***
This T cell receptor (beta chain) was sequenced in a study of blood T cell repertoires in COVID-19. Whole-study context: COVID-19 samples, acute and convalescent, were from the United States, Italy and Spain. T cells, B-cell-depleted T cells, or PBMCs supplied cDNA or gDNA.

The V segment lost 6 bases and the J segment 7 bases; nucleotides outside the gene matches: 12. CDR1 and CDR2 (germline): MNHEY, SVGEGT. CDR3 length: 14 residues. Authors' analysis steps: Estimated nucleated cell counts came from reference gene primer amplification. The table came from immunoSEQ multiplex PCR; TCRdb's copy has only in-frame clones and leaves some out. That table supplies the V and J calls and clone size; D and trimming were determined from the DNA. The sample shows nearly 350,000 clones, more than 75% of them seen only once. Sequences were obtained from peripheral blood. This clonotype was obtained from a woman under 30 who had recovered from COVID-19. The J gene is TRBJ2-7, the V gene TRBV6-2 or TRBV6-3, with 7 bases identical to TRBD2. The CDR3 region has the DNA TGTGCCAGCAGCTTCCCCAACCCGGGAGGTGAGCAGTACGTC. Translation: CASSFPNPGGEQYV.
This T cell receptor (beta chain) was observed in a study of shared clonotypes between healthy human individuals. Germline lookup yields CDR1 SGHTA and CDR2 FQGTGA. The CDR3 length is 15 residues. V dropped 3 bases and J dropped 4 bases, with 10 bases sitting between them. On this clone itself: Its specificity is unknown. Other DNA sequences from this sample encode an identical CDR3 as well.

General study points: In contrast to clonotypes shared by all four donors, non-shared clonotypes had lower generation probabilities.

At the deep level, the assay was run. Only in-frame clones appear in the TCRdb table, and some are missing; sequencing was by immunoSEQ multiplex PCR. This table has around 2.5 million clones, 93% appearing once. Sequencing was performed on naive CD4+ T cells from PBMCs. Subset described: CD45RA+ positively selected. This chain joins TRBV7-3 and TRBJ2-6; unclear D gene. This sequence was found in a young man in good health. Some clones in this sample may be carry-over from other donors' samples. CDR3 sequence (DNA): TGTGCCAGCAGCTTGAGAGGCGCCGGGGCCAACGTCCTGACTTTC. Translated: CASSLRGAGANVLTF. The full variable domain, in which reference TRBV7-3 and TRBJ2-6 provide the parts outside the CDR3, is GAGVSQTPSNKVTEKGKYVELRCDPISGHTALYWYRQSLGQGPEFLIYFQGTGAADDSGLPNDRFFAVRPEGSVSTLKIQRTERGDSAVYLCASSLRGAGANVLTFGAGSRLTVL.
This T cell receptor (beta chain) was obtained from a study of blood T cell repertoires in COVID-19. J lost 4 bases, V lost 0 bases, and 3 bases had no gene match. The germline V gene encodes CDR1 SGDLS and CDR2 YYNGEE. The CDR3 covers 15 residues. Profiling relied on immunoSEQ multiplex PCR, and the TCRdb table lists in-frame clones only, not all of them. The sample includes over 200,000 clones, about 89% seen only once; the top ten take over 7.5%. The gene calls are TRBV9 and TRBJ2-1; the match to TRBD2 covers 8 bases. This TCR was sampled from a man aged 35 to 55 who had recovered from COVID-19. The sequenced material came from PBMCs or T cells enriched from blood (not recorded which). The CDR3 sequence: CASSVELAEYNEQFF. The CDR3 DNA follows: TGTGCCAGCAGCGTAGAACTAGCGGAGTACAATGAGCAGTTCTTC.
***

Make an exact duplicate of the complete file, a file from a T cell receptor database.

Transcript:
This T cell receptor (beta chain) was sequenced in a study of blood T cell repertoires in COVID-19. Whole-study context: COVID-19 samples, acute and convalescent, were from the United States, Italy and Spain. T cells, B-cell-depleted T cells, or PBMCs supplied cDNA or gDNA.

The V segment lost 6 bases and the J segment 7 bases; nucleotides outside the gene matches: 12. CDR1 and CDR2 (germline): MNHEY, SVGEGT. CDR3 length: 14 residues. Authors' analysis steps: Estimated nucleated cell counts came from reference gene primer amplification. The table came from immunoSEQ multiplex PCR; TCRdb's copy has only in-frame clones and leaves some out. That table supplies the V and J calls and clone size; D and trimming were determined from the DNA. The sample shows nearly 350,000 clones, more than 75% of them seen only once. Sequences were obtained from peripheral blood. This clonotype was obtained from a woman under 30 who had recovered from COVID-19. The J gene is TRBJ2-7, the V gene TRBV6-2 or TRBV6-3, with 7 bases identical to TRBD2. The CDR3 region has the DNA TGTGCCAGCAGCTTCCCCAACCCGGGAGGTGAGCAGTACGTC. Translation: CASSFPNPGGEQYV.
This T cell receptor (beta chain) was observed in a study of shared clonotypes between healthy human individuals. Germline lookup yields CDR1 SGHTA and CDR2 FQGTGA. The CDR3 length is 15 residues. V dropped 3 bases and J dropped 4 bases, with 10 bases sitting between them. On this clone itself: Its specificity is unknown. Other DNA sequences from this sample encode an identical CDR3 as well.

General study points: In contrast to clonotypes shared by all four donors, non-shared clonotypes had lower generation probabilities.

At the deep level, the assay was run. Only in-frame clones appear in the TCRdb table, and some are missing; sequencing was by immunoSEQ multiplex PCR. This table has around 2.5 million clones, 93% appearing once. Sequencing was performed on naive CD4+ T cells from PBMCs. Subset described: CD45RA+ positively selected. This chain joins TRBV7-3 and TRBJ2-6; unclear D gene. This sequence was found in a young man in good health. Some clones in this sample may be carry-over from other donors' samples. CDR3 sequence (DNA): TGTGCCAGCAGCTTGAGAGGCGCCGGGGCCAACGTCCTGACTTTC. Translated: CASSLRGAGANVLTF. The full variable domain, in which reference TRBV7-3 and TRBJ2-6 provide the parts outside the CDR3, is GAGVSQTPSNKVTEKGKYVELRCDPISGHTALYWYRQSLGQGPEFLIYFQGTGAADDSGLPNDRFFAVRPEGSVSTLKIQRTERGDSAVYLCASSLRGAGANVLTFGAGSRLTVL.
This T cell receptor (beta chain) was obtained from a study of blood T cell repertoires in COVID-19. J lost 4 bases, V lost 0 bases, and 3 bases had no gene match. The germline V gene encodes CDR1 SGDLS and CDR2 YYNGEE. The CDR3 covers 15 residues. Profiling relied on immunoSEQ multiplex PCR, and the TCRdb table lists in-frame clones only, not all of them. The sample includes over 200,000 clones, about 89% seen only once; the top ten take over 7.5%. The gene calls are TRBV9 and TRBJ2-1; the match to TRBD2 covers 8 bases. This TCR was sampled from a man aged 35 to 55 who had recovered from COVID-19. The sequenced material came from PBMCs or T cells enriched from blood (not recorded which). The CDR3 sequence: CASSVELAEYNEQFF. The CDR3 DNA follows: TGTGCCAGCAGCGTAGAACTAGCGGAGTACAATGAGCAGTTCTTC.